But the only thing that I can recall that changed me lately, was a different story entirely. A few weeks ago I met an elderly lady on one of my flights. She told me she had a fear of flying, so I sat down with her and we began to talk. She hadn’t been on aircraft since long before the internet was invented she said, but now a relative had bought her a ticket and she’d ran out of excuses, to recite her words. As the aircraft commenced the takeoff roll we held each other’s hands, and as we lifted off the grounded and ascended through the cloud barrier she leaned over me and gazed out admiringly over the only space where the sun always shines. Her jaw dropped for a second and then she looked at me and said ”So what happens now?” and I said ”Now the world awaits.” and then we hugged. Long. It was a healthy reminder that perhaps we’re not in that much of a hurry to figure everything out just yet, and whenever we do, it’s more about whom we take the leap and share that moment with. And if I can have more experiences to become a better listener, a better orator, a more humble yet more confident person, more generous and less opportunistic, that’s more valuable than any stamp.

I had a discussion with a friend of mine recently. She told me how one of her friends had pointed out to her how lucky she was to have all of these worldly experiences. The shopping on Fifth Avenue, the wilderness in South Africa, the suspicious street food in Taipei, the gelato in Rome, the modernism of Japan, the humility of Bangladesh. All of it. Her friend was right. She is blessed. I am blessed. We are blessed. But, not because of any of the aforementioned, but because I believe it to be incredibly hard to understand just how little the big things are unless you’ve stood in front of them. And how big the little things are in comparison.

a trivial thought about the fear of a life where people come and go

a trivial thought about the fear of a life where people come and go.

To jaunt out into the world and leave your comfort zone is probably one of the most rewarding experiences you can ever give to yourself. Everyone who’s ever done it would tell you so. They would tell you that nothing, absolutely nothing, compares to that immense sensation of wanderlust and curiosity they all felt the day they set off. Because there isn’t. And they would tell you that the world is every bit as magical as you imagine it to be, and every bit as terrifying. And how there’s a dual harmony between the two that awakens an insatiable desire that can never die. An equal two-way desire of both the joy and the sadness found in this world. Because the joys are truly so many, but without the sadnesses as a constant reminder of how blessed we are, we often miss out on the opportunity to enjoy them while we can. Important.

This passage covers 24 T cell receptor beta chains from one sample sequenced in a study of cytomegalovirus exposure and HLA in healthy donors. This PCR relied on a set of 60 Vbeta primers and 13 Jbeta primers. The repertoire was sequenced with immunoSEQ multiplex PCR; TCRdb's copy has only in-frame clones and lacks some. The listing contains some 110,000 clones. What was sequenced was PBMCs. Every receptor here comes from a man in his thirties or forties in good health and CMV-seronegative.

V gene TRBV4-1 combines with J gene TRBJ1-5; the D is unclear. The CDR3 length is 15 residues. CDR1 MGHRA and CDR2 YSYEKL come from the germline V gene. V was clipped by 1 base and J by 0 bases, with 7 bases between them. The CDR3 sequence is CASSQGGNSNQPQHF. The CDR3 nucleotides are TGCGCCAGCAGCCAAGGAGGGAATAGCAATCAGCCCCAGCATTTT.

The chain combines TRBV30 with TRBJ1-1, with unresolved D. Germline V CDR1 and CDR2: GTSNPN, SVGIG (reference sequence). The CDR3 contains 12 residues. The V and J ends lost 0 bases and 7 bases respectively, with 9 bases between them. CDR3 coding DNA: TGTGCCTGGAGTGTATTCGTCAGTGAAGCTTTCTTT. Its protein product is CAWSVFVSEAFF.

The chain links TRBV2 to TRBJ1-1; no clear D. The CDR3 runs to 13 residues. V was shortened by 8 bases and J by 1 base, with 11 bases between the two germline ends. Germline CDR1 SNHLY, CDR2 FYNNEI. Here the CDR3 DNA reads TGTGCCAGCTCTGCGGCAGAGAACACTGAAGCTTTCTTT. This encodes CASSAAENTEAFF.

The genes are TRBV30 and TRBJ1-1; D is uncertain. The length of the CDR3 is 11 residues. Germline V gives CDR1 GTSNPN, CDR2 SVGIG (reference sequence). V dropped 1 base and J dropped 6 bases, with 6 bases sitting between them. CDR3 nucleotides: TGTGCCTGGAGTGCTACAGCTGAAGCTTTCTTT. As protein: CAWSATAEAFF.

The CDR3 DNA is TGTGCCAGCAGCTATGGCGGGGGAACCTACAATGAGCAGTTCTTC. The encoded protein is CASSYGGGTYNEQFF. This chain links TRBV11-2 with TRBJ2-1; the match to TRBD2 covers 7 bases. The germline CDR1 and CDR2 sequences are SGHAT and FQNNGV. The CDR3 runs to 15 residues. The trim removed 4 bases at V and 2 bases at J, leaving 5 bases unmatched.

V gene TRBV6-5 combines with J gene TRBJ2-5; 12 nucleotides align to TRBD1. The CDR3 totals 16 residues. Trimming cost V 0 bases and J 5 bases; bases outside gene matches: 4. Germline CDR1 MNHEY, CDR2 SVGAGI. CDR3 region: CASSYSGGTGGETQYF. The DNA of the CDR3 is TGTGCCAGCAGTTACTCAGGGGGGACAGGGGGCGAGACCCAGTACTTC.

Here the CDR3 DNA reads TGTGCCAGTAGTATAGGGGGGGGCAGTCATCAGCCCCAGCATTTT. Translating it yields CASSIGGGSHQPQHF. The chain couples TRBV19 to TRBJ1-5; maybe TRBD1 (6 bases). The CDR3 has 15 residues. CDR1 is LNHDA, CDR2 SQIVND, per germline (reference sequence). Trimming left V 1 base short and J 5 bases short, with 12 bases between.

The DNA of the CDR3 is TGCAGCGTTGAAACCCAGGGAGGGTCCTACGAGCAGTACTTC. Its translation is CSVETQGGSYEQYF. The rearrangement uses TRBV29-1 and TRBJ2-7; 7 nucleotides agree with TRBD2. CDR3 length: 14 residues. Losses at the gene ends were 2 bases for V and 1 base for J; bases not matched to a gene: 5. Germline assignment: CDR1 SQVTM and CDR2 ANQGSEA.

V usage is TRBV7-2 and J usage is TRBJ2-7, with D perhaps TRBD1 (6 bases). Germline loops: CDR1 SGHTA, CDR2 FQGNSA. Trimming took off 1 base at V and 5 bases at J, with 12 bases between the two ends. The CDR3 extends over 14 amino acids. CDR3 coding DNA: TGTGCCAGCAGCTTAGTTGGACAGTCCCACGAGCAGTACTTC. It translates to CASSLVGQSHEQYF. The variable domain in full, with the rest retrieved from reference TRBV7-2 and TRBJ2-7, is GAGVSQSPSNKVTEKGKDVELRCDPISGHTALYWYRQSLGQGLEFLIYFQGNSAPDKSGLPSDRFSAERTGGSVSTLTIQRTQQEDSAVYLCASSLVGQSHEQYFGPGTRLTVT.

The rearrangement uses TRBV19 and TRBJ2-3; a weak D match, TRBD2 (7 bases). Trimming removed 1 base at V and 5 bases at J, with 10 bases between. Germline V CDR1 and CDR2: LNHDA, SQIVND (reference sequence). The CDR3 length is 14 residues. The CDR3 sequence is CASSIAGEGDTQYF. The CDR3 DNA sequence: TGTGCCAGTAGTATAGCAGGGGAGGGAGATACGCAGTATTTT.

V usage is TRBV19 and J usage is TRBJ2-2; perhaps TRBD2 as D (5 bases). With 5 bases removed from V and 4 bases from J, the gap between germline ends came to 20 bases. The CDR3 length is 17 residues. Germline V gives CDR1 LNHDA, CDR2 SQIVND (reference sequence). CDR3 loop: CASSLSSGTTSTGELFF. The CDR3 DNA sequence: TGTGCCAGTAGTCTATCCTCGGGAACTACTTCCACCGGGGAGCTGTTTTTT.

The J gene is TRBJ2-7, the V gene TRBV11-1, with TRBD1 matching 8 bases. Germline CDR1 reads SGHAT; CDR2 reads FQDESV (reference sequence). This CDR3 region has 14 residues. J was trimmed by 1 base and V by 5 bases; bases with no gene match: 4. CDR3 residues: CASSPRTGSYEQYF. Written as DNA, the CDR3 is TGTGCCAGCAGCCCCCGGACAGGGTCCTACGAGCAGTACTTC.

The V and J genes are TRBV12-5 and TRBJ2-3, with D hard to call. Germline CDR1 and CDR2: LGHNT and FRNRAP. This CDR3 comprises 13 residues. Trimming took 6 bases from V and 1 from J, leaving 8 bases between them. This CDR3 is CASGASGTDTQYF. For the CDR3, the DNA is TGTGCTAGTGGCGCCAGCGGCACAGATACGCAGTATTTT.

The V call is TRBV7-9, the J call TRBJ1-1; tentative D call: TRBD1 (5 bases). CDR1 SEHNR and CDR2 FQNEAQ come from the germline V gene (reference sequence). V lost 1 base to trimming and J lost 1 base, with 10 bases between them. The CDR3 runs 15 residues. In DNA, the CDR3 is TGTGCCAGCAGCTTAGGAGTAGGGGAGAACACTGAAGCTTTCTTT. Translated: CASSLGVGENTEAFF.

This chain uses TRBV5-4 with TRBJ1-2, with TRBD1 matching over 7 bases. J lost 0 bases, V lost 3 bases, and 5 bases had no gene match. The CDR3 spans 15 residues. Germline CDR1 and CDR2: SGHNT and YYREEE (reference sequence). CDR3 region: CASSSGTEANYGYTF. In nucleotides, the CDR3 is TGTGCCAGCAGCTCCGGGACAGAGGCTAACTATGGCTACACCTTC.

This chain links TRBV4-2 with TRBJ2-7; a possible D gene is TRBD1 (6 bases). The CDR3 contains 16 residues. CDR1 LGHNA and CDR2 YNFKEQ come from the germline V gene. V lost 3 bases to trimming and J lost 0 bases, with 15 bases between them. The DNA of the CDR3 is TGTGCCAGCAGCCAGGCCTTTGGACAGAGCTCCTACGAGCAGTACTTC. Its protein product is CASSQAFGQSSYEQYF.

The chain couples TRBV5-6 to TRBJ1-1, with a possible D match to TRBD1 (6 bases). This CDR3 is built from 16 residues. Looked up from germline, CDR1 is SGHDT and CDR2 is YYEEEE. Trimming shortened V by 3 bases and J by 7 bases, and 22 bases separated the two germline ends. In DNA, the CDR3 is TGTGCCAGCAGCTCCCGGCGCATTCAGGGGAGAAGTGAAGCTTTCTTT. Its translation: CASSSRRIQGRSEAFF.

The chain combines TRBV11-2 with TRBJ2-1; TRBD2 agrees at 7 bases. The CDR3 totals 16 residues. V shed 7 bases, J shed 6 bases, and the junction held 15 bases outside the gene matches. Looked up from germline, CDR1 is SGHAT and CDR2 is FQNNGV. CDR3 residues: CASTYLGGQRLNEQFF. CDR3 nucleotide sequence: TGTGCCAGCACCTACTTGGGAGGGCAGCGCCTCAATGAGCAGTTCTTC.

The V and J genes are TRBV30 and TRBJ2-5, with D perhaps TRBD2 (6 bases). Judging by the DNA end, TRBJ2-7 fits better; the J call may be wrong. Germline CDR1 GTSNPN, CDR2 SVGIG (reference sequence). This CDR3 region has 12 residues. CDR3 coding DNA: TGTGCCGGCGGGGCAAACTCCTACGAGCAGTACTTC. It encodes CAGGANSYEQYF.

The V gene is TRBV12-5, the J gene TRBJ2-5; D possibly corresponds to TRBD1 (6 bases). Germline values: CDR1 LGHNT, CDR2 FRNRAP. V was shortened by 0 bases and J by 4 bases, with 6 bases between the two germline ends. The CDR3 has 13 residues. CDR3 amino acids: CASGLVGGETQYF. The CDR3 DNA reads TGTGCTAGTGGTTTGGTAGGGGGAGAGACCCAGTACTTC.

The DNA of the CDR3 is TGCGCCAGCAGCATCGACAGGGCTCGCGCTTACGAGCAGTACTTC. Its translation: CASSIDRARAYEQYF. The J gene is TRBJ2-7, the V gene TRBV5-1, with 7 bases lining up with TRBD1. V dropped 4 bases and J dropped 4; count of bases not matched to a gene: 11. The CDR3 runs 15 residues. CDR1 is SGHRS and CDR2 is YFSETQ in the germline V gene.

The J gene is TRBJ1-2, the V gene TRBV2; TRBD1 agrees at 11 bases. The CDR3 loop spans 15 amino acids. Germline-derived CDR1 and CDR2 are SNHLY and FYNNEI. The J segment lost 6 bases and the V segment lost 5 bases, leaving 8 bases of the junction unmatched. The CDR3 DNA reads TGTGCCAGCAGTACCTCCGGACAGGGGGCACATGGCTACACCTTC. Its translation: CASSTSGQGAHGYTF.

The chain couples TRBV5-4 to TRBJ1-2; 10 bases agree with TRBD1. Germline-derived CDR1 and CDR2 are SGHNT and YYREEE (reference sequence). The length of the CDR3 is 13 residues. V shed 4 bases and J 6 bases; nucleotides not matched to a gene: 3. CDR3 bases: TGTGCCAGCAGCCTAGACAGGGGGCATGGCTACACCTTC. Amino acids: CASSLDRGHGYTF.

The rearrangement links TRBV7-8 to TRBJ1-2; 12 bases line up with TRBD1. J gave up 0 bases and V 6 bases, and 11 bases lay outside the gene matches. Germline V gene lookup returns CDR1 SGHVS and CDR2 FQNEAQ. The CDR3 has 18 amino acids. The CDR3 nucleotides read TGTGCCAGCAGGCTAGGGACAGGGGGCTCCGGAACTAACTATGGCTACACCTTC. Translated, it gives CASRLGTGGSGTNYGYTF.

But it comes with a price. Everything worth doing, having and experiencing often do, and far from it’s a monetary price. The thing is, in this unparalleled life constantly consisting of new acquaintances, unseen skylines, contradicting timezones, not yet savored cuisine and unexplored cultures, the person you spend the most time with is usually yourself. And that can either lift you up or completely break you down. And that is because most people are not entirely comfortable being by themselves. However, it’s the rare few who are brave enough to sit down with their loneliness, look it in the eyes, hold its hand, listen to what it has to say and allow for it stay whenever it comes to visit, that are the really fortunate ones in this world. Because they know that loneliness is not the time we spend in our own company. Far from.